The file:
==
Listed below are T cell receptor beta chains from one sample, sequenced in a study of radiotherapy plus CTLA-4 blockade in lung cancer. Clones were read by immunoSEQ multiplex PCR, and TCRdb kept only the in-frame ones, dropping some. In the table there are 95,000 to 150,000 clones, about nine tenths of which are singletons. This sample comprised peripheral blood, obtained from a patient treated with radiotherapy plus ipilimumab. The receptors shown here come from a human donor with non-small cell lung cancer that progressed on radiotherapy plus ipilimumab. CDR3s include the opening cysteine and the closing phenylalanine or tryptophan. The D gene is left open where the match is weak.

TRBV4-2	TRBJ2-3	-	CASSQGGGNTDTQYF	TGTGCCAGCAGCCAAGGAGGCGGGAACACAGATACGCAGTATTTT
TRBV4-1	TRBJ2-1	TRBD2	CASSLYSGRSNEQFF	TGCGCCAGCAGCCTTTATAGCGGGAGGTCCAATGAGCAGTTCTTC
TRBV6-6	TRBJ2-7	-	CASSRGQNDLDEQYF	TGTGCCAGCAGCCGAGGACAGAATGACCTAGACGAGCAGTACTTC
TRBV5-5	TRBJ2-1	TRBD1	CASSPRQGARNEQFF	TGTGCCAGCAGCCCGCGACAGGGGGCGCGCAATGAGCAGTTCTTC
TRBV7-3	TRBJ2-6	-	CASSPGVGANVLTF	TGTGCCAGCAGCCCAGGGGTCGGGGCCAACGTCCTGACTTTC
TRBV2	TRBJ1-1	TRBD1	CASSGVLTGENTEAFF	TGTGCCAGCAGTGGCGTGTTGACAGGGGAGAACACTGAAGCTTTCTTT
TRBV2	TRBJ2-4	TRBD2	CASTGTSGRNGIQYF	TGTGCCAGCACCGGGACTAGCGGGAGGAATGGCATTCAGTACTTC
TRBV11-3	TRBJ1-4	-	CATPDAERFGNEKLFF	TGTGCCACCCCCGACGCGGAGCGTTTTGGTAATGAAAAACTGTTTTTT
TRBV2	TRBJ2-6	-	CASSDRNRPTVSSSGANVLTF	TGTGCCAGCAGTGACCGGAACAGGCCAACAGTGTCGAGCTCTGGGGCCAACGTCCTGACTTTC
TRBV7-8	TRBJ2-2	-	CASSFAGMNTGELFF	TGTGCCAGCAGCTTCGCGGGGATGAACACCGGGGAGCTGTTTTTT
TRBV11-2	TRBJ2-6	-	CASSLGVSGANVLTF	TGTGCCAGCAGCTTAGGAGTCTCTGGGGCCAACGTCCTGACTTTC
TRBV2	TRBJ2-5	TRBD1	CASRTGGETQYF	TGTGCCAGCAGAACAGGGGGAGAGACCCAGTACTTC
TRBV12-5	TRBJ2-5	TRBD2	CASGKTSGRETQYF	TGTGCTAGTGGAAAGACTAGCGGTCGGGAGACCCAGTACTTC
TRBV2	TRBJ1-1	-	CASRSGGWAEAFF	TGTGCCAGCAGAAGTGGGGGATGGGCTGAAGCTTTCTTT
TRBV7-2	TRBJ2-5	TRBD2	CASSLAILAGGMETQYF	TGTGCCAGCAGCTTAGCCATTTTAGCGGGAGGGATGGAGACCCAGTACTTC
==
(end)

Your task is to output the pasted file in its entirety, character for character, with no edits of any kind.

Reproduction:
Listed below are T cell receptor beta chains from one sample, sequenced in a study of radiotherapy plus CTLA-4 blockade in lung cancer. Clones were read by immunoSEQ multiplex PCR, and TCRdb kept only the in-frame ones, dropping some. In the table there are 95,000 to 150,000 clones, about nine tenths of which are singletons. This sample comprised peripheral blood, obtained from a patient treated with radiotherapy plus ipilimumab. The receptors shown here come from a human donor with non-small cell lung cancer that progressed on radiotherapy plus ipilimumab. CDR3s include the opening cysteine and the closing phenylalanine or tryptophan. The D gene is left open where the match is weak.

TRBV4-2	TRBJ2-3	-	CASSQGGGNTDTQYF	TGTGCCAGCAGCCAAGGAGGCGGGAACACAGATACGCAGTATTTT
TRBV4-1	TRBJ2-1	TRBD2	CASSLYSGRSNEQFF	TGCGCCAGCAGCCTTTATAGCGGGAGGTCCAATGAGCAGTTCTTC
TRBV6-6	TRBJ2-7	-	CASSRGQNDLDEQYF	TGTGCCAGCAGCCGAGGACAGAATGACCTAGACGAGCAGTACTTC
TRBV5-5	TRBJ2-1	TRBD1	CASSPRQGARNEQFF	TGTGCCAGCAGCCCGCGACAGGGGGCGCGCAATGAGCAGTTCTTC
TRBV7-3	TRBJ2-6	-	CASSPGVGANVLTF	TGTGCCAGCAGCCCAGGGGTCGGGGCCAACGTCCTGACTTTC
TRBV2	TRBJ1-1	TRBD1	CASSGVLTGENTEAFF	TGTGCCAGCAGTGGCGTGTTGACAGGGGAGAACACTGAAGCTTTCTTT
TRBV2	TRBJ2-4	TRBD2	CASTGTSGRNGIQYF	TGTGCCAGCACCGGGACTAGCGGGAGGAATGGCATTCAGTACTTC
TRBV11-3	TRBJ1-4	-	CATPDAERFGNEKLFF	TGTGCCACCCCCGACGCGGAGCGTTTTGGTAATGAAAAACTGTTTTTT
TRBV2	TRBJ2-6	-	CASSDRNRPTVSSSGANVLTF	TGTGCCAGCAGTGACCGGAACAGGCCAACAGTGTCGAGCTCTGGGGCCAACGTCCTGACTTTC
TRBV7-8	TRBJ2-2	-	CASSFAGMNTGELFF	TGTGCCAGCAGCTTCGCGGGGATGAACACCGGGGAGCTGTTTTTT
TRBV11-2	TRBJ2-6	-	CASSLGVSGANVLTF	TGTGCCAGCAGCTTAGGAGTCTCTGGGGCCAACGTCCTGACTTTC
TRBV2	TRBJ2-5	TRBD1	CASRTGGETQYF	TGTGCCAGCAGAACAGGGGGAGAGACCCAGTACTTC
TRBV12-5	TRBJ2-5	TRBD2	CASGKTSGRETQYF	TGTGCTAGTGGAAAGACTAGCGGTCGGGAGACCCAGTACTTC
TRBV2	TRBJ1-1	-	CASRSGGWAEAFF	TGTGCCAGCAGAAGTGGGGGATGGGCTGAAGCTTTCTTT
TRBV7-2	TRBJ2-5	TRBD2	CASSLAILAGGMETQYF	TGTGCCAGCAGCTTAGCCATTTTAGCGGGAGGGATGGAGACCCAGTACTTC